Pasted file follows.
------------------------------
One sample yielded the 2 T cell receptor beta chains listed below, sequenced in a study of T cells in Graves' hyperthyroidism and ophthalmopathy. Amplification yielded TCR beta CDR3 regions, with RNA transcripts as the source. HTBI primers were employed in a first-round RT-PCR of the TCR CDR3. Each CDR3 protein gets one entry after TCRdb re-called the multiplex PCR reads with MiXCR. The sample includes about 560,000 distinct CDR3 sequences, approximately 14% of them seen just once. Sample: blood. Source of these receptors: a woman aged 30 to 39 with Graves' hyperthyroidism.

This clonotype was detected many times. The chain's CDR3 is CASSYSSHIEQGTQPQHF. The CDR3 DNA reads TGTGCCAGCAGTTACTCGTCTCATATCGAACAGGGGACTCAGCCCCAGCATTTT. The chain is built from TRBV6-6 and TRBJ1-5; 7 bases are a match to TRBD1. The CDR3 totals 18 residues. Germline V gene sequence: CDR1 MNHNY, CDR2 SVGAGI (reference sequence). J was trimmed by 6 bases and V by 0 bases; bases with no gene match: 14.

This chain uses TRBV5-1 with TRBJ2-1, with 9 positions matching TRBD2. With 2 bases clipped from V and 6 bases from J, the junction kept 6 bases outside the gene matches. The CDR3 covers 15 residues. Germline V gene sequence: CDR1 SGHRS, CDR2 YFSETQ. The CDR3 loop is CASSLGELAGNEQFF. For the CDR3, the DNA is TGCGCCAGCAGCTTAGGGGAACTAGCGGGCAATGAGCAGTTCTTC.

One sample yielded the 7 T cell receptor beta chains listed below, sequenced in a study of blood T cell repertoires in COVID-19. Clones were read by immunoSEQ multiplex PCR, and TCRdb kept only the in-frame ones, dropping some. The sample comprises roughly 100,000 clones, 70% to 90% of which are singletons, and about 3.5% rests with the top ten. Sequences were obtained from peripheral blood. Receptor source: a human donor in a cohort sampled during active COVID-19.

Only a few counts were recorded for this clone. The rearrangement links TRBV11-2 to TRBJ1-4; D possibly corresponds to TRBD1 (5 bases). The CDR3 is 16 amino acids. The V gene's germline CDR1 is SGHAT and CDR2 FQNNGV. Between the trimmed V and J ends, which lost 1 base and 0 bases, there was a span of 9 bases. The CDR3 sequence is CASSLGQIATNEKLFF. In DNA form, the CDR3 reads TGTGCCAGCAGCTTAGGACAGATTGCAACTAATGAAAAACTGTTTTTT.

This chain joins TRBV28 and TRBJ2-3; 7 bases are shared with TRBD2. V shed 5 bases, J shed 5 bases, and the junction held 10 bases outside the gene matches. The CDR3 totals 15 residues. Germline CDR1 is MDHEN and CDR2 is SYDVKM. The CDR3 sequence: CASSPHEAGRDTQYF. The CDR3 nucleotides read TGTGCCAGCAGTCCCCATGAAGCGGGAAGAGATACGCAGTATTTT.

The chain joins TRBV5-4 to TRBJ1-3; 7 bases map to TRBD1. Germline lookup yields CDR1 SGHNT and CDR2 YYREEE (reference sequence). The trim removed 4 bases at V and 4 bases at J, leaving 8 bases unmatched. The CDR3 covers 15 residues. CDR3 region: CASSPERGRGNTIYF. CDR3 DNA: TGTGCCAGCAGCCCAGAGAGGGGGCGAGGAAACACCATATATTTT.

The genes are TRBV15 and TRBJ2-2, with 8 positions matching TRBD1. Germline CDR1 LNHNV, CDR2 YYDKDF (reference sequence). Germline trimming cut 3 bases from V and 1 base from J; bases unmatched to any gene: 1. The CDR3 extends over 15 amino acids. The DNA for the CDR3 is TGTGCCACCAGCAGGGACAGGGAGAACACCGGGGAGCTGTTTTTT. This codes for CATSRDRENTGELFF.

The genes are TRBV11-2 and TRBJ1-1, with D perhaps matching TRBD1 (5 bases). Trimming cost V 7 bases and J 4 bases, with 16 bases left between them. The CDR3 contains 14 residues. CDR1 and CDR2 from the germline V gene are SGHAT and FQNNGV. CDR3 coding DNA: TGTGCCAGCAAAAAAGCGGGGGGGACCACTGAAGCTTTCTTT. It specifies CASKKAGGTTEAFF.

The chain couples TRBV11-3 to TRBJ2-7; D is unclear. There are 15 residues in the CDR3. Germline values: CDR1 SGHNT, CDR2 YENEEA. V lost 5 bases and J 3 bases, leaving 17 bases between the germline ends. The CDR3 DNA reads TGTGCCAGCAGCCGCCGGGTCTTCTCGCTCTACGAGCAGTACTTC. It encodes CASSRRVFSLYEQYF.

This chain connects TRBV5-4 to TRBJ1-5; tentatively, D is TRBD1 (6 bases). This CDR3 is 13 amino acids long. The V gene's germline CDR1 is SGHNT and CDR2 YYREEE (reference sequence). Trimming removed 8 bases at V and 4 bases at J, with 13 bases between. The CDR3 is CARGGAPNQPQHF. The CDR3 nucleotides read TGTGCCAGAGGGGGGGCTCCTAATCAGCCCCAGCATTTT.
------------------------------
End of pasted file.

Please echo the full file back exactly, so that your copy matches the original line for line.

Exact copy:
One sample yielded the 2 T cell receptor beta chains listed below, sequenced in a study of T cells in Graves' hyperthyroidism and ophthalmopathy. Amplification yielded TCR beta CDR3 regions, with RNA transcripts as the source. HTBI primers were employed in a first-round RT-PCR of the TCR CDR3. Each CDR3 protein gets one entry after TCRdb re-called the multiplex PCR reads with MiXCR. The sample includes about 560,000 distinct CDR3 sequences, approximately 14% of them seen just once. Sample: blood. Source of these receptors: a woman aged 30 to 39 with Graves' hyperthyroidism.

This clonotype was detected many times. The chain's CDR3 is CASSYSSHIEQGTQPQHF. The CDR3 DNA reads TGTGCCAGCAGTTACTCGTCTCATATCGAACAGGGGACTCAGCCCCAGCATTTT. The chain is built from TRBV6-6 and TRBJ1-5; 7 bases are a match to TRBD1. The CDR3 totals 18 residues. Germline V gene sequence: CDR1 MNHNY, CDR2 SVGAGI (reference sequence). J was trimmed by 6 bases and V by 0 bases; bases with no gene match: 14.

This chain uses TRBV5-1 with TRBJ2-1, with 9 positions matching TRBD2. With 2 bases clipped from V and 6 bases from J, the junction kept 6 bases outside the gene matches. The CDR3 covers 15 residues. Germline V gene sequence: CDR1 SGHRS, CDR2 YFSETQ. The CDR3 loop is CASSLGELAGNEQFF. For the CDR3, the DNA is TGCGCCAGCAGCTTAGGGGAACTAGCGGGCAATGAGCAGTTCTTC.

One sample yielded the 7 T cell receptor beta chains listed below, sequenced in a study of blood T cell repertoires in COVID-19. Clones were read by immunoSEQ multiplex PCR, and TCRdb kept only the in-frame ones, dropping some. The sample comprises roughly 100,000 clones, 70% to 90% of which are singletons, and about 3.5% rests with the top ten. Sequences were obtained from peripheral blood. Receptor source: a human donor in a cohort sampled during active COVID-19.

Only a few counts were recorded for this clone. The rearrangement links TRBV11-2 to TRBJ1-4; D possibly corresponds to TRBD1 (5 bases). The CDR3 is 16 amino acids. The V gene's germline CDR1 is SGHAT and CDR2 FQNNGV. Between the trimmed V and J ends, which lost 1 base and 0 bases, there was a span of 9 bases. The CDR3 sequence is CASSLGQIATNEKLFF. In DNA form, the CDR3 reads TGTGCCAGCAGCTTAGGACAGATTGCAACTAATGAAAAACTGTTTTTT.

This chain joins TRBV28 and TRBJ2-3; 7 bases are shared with TRBD2. V shed 5 bases, J shed 5 bases, and the junction held 10 bases outside the gene matches. The CDR3 totals 15 residues. Germline CDR1 is MDHEN and CDR2 is SYDVKM. The CDR3 sequence: CASSPHEAGRDTQYF. The CDR3 nucleotides read TGTGCCAGCAGTCCCCATGAAGCGGGAAGAGATACGCAGTATTTT.

The chain joins TRBV5-4 to TRBJ1-3; 7 bases map to TRBD1. Germline lookup yields CDR1 SGHNT and CDR2 YYREEE (reference sequence). The trim removed 4 bases at V and 4 bases at J, leaving 8 bases unmatched. The CDR3 covers 15 residues. CDR3 region: CASSPERGRGNTIYF. CDR3 DNA: TGTGCCAGCAGCCCAGAGAGGGGGCGAGGAAACACCATATATTTT.

The genes are TRBV15 and TRBJ2-2, with 8 positions matching TRBD1. Germline CDR1 LNHNV, CDR2 YYDKDF (reference sequence). Germline trimming cut 3 bases from V and 1 base from J; bases unmatched to any gene: 1. The CDR3 extends over 15 amino acids. The DNA for the CDR3 is TGTGCCACCAGCAGGGACAGGGAGAACACCGGGGAGCTGTTTTTT. This codes for CATSRDRENTGELFF.

The genes are TRBV11-2 and TRBJ1-1, with D perhaps matching TRBD1 (5 bases). Trimming cost V 7 bases and J 4 bases, with 16 bases left between them. The CDR3 contains 14 residues. CDR1 and CDR2 from the germline V gene are SGHAT and FQNNGV. CDR3 coding DNA: TGTGCCAGCAAAAAAGCGGGGGGGACCACTGAAGCTTTCTTT. It specifies CASKKAGGTTEAFF.

The chain couples TRBV11-3 to TRBJ2-7; D is unclear. There are 15 residues in the CDR3. Germline values: CDR1 SGHNT, CDR2 YENEEA. V lost 5 bases and J 3 bases, leaving 17 bases between the germline ends. The CDR3 DNA reads TGTGCCAGCAGCCGCCGGGTCTTCTCGCTCTACGAGCAGTACTTC. It encodes CASSRRVFSLYEQYF.

This chain connects TRBV5-4 to TRBJ1-5; tentatively, D is TRBD1 (6 bases). This CDR3 is 13 amino acids long. The V gene's germline CDR1 is SGHNT and CDR2 YYREEE (reference sequence). Trimming removed 8 bases at V and 4 bases at J, with 13 bases between. The CDR3 is CARGGAPNQPQHF. The CDR3 nucleotides read TGTGCCAGAGGGGGGGCTCCTAATCAGCCCCAGCATTTT.